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7

There is no difference. From man kill: The default signal for kill is TERM. kill -s TERM <pid> does not expand the variable TERM, as kill -s $TERM <pid> would. It uses the string TERM. The correspondence between signal numbers and names are in man 7 signal. Also, from the POSIX specification of kill (my italics), -s signal_name Specify the ...


4

The kill from GNU coreutils (version 8.32 that I have installed) has a --table or -L option that outputs this information: 1 HUP Hangup: 1 2 INT Interrupt: 2 3 QUIT Quit: 3 4 ILL Illegal instruction: 4 5 TRAP Trace/BPT trap: 5 6 ABRT Abort trap: 6 7 EMT EMT trap: 7 8 FPE Floating point exception: 8 9 KILL Killed: 9 10 BUS ...


2

The effect of a backslash in the regular expression part of [[ str =~ rex ]] is to quote the following character (exactly like putting it in single quotes), which would direct bash to do a literal match for it (1). Since b is not special, \b will turn into just b, but '\', "\\" or \\ will turn into \\ in order to match a literal backslash: [[ ...


2

With bash: $ cat test foo bar baz $ content=$(<test) $ joined=${content//$'\n'/\\n} $ echo "$joined" foo\nbar\nbaz


2

You can use $'\uxxxx' or $'\Uxxxxxxxx' here (while the $'...' quotes come from ksh93, the interpretation of \u/\U in there was actually introduced by zsh, and copied by a few other shells since, though with variations). So: PS1="...."$'\ue0b2'"...." Or: myChar=$'\ue0b2' PS1="...$myChar..." or typeset -A powerline=( branch ...


2

Is duplication of the shebang (#!/bin/sh) violating any POSIX shell programming rules or guidelines? I don't believe so, no. Look at the definition for dot on the same page: The shell shall execute commands from the file in the current environment. The first line from a sourced (dot) file is not the first line of a file of shell commands because we're ...


1

Not a problem. The shebang line (#!/bin/bash) looks like a #-comment to bash. The #! is only interpreted when you start the script.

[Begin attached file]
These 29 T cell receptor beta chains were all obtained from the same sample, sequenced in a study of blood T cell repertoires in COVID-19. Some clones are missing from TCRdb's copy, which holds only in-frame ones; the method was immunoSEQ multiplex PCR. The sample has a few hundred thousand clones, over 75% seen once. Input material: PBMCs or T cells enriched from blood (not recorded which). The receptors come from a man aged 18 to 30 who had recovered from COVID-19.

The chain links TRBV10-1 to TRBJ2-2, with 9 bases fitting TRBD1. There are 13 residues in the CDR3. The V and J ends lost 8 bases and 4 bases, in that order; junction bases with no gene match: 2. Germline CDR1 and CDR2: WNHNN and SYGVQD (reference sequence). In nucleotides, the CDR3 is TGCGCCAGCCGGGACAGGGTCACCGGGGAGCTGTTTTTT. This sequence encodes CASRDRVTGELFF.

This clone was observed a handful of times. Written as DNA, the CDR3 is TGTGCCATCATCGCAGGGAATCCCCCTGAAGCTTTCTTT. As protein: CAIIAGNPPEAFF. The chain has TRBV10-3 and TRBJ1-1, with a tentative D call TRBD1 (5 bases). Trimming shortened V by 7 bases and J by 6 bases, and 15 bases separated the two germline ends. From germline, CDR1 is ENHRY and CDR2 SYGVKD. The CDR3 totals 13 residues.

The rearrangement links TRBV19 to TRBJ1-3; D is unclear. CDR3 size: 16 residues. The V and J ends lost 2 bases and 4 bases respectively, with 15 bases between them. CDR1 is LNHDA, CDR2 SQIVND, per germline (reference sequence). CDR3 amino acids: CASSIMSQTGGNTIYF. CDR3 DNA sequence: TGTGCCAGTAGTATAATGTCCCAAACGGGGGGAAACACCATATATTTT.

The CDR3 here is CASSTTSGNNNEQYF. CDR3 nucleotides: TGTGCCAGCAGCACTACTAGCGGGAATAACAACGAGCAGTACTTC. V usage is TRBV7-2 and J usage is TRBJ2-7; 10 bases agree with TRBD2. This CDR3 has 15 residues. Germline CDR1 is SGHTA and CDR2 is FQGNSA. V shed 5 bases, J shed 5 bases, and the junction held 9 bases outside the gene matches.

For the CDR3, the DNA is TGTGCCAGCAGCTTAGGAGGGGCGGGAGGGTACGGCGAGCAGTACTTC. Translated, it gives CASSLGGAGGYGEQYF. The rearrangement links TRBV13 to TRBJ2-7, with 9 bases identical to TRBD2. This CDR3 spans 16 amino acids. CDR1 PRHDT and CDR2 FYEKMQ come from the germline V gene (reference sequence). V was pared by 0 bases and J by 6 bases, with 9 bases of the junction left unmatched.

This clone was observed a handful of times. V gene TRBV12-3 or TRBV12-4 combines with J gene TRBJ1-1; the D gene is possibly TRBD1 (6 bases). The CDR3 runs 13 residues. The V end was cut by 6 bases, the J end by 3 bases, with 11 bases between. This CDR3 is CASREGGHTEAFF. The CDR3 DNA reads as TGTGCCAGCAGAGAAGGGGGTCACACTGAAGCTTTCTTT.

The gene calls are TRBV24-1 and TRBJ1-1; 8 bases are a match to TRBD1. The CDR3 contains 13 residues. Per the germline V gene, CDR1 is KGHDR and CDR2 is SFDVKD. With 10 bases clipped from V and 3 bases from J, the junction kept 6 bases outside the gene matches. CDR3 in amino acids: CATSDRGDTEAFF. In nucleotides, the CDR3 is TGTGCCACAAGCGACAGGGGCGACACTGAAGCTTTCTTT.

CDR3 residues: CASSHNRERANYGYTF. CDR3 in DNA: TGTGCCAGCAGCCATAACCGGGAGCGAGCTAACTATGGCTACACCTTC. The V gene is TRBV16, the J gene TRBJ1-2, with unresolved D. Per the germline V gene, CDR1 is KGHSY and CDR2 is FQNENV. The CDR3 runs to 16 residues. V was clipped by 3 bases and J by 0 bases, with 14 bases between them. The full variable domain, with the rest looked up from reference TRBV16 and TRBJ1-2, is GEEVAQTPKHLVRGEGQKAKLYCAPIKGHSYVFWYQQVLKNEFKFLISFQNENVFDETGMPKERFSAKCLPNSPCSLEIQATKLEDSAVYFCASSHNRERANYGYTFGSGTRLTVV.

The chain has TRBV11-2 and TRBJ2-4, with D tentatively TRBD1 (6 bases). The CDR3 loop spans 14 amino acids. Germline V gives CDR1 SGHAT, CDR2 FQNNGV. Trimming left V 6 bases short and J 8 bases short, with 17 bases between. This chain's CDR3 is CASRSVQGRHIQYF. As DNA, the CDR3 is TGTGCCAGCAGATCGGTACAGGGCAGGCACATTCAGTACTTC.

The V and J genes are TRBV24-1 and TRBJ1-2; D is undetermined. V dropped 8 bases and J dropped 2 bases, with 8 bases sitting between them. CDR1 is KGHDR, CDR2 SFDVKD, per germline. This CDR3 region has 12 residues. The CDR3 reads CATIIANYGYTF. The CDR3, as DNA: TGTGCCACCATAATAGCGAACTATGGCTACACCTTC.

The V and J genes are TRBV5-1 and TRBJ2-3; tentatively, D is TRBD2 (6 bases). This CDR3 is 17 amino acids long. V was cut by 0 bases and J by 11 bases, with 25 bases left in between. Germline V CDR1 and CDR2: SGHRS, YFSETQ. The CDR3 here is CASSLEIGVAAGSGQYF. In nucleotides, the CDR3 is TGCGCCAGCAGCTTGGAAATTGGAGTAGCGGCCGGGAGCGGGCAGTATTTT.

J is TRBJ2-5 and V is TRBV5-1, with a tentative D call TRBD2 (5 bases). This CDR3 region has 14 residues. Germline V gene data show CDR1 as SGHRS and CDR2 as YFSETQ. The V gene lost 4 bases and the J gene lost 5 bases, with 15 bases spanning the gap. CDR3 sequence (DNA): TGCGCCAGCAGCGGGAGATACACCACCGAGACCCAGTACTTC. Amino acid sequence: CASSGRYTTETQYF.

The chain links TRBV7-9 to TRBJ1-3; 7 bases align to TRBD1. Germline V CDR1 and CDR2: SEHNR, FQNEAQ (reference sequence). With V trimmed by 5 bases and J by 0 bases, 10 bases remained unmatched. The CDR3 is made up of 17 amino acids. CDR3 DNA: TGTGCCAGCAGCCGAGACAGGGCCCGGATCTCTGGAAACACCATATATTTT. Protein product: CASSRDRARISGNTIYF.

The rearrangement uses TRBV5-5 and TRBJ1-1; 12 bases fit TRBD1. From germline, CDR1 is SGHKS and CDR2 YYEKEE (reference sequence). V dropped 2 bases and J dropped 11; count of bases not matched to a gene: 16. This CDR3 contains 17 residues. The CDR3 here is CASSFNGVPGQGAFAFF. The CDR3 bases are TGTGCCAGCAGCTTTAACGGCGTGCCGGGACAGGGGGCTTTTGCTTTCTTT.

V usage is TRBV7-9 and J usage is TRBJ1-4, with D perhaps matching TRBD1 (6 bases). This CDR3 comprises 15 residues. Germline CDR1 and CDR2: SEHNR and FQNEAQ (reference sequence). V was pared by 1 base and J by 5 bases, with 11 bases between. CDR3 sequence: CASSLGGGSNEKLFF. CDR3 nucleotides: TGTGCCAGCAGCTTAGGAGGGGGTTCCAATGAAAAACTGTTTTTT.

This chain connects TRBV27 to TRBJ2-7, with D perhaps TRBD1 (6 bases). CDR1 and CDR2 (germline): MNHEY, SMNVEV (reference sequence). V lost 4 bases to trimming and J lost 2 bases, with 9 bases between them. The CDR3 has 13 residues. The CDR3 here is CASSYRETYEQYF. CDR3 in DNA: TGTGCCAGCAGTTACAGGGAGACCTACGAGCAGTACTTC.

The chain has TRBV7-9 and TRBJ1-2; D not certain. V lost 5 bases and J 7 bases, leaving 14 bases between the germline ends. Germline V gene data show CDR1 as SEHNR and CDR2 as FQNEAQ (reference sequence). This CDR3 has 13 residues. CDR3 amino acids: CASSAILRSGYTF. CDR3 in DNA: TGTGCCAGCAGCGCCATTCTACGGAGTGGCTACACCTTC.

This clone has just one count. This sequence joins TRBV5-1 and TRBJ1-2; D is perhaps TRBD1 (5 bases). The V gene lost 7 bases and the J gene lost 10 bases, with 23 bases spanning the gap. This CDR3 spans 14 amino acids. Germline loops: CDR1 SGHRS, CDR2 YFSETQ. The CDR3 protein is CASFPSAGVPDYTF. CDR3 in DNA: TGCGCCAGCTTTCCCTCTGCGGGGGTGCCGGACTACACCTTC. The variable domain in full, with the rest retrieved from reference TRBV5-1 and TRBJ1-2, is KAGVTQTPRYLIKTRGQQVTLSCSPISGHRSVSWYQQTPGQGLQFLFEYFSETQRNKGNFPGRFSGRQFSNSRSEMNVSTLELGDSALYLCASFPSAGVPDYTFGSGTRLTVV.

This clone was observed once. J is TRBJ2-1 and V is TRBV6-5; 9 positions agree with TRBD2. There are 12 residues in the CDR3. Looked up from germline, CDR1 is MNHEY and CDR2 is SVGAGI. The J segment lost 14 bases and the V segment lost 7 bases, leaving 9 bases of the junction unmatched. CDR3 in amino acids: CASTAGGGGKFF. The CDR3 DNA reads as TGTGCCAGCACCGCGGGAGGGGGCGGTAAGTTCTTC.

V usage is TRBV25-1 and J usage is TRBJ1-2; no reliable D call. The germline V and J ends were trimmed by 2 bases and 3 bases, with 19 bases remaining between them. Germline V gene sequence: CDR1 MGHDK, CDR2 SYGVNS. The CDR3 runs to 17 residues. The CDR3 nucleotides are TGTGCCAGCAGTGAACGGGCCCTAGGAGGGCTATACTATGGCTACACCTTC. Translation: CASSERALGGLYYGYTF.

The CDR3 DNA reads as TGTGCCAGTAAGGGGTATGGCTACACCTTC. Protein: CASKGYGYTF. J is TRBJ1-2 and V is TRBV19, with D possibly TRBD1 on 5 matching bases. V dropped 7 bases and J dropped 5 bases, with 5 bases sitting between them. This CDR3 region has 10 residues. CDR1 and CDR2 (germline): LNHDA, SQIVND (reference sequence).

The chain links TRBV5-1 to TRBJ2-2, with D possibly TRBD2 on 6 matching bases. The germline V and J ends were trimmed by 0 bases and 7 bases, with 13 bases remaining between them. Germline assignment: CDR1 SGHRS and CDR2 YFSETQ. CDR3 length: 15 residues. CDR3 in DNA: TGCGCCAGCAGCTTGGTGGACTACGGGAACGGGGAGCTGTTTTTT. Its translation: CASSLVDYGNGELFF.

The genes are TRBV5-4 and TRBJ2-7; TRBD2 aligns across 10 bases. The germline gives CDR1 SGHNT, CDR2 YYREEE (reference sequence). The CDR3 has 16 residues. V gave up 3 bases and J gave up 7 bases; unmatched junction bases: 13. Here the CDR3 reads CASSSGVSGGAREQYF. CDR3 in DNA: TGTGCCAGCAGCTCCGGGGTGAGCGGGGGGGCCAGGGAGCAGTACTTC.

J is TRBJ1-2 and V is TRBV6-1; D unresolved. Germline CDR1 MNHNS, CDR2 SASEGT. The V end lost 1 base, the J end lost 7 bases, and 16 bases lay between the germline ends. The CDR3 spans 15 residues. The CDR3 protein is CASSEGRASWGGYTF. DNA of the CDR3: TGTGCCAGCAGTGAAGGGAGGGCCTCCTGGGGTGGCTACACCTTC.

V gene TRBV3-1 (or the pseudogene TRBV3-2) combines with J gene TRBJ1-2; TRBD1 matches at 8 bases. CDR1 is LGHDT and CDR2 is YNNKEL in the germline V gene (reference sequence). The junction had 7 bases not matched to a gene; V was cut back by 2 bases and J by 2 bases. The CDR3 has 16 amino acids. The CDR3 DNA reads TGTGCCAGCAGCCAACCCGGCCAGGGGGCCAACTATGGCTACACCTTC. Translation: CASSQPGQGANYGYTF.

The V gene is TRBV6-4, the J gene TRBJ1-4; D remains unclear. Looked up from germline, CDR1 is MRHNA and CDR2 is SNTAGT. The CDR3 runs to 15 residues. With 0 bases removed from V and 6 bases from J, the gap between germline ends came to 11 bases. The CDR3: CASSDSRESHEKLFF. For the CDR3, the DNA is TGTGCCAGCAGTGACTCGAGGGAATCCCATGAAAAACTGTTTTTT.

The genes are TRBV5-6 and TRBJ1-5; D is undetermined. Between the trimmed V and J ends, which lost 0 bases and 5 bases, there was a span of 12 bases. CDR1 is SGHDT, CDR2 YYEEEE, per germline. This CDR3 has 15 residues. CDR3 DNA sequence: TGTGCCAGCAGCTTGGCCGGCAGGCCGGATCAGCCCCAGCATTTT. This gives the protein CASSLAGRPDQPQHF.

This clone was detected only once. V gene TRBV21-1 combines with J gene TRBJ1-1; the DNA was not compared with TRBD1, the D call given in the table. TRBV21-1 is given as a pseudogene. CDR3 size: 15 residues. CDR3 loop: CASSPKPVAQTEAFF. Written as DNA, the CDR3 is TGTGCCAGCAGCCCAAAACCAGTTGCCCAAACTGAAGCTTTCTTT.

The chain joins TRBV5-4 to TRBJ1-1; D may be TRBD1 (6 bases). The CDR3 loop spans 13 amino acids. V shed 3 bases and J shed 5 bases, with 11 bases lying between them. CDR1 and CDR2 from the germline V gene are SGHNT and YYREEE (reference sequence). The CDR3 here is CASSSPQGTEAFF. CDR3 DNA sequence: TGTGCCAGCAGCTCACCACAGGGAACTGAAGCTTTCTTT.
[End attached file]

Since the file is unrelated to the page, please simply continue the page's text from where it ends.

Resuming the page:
1

You can use this find command, to find and move all files with size more than 10M. find . -type f -size +10M -exec mv -t path/to/target/dir {} + Using this syntax, we use ony one mv process for all the files, or better to say, only as many processes as necessary, as in case of too many arguments, this is handled internally and a second, third etc process ...


1

With GNU awk, you could do something like: gawk ' BEGIN { n = split("alpha digit punct space", class) RS = ".{1}"; ORS = "" } { for (i = 1; i <= n; i++) if (RT ~ "^[[:" class[i] ":]]$") { print RT > (class[i] ".txt") next } print RT > "other.txt&...


1

I'm assuming that by special characters you mean non alphanumeric? If so here's what I came up with. I have a file called test which contains: 1234: 2271' 4423' 8901 1234 2569? 1234@ 5678! 9107: 1134 7896 6780 If I run cat test | tr -d '[:alnum:]' I get this output: : ' ' ? @ ! : If I want to match the alphanumeric symbols I could use this command grep -...


1

What terminal are you using? You’re asking how to change the font used by the terminal. If you’re using a terminal emulator in a windowing system (like xterm or similar), you can usually do this through a menu. If you’re on the console virtual terminal of a *nix machine, that might require compiling the font data into the kernel.


1

Not a direct answer to "can I pause in between requests", but more so for being a "good scraper citizen". I've succeeded with using the --limit-rate option after I was getting "Too many requests" from the endpoint. Had to use trial and error and 50K worked for my task. curl --limit-rate 50k "https://someURL.com/resource?p=[...


1

The best and simple way is using find. Go to the source directory. Then use the following commands. find . ! -name "*.log" | xargs -i cp -r {} ~/destination_dir This copies all files except "*.log" files.


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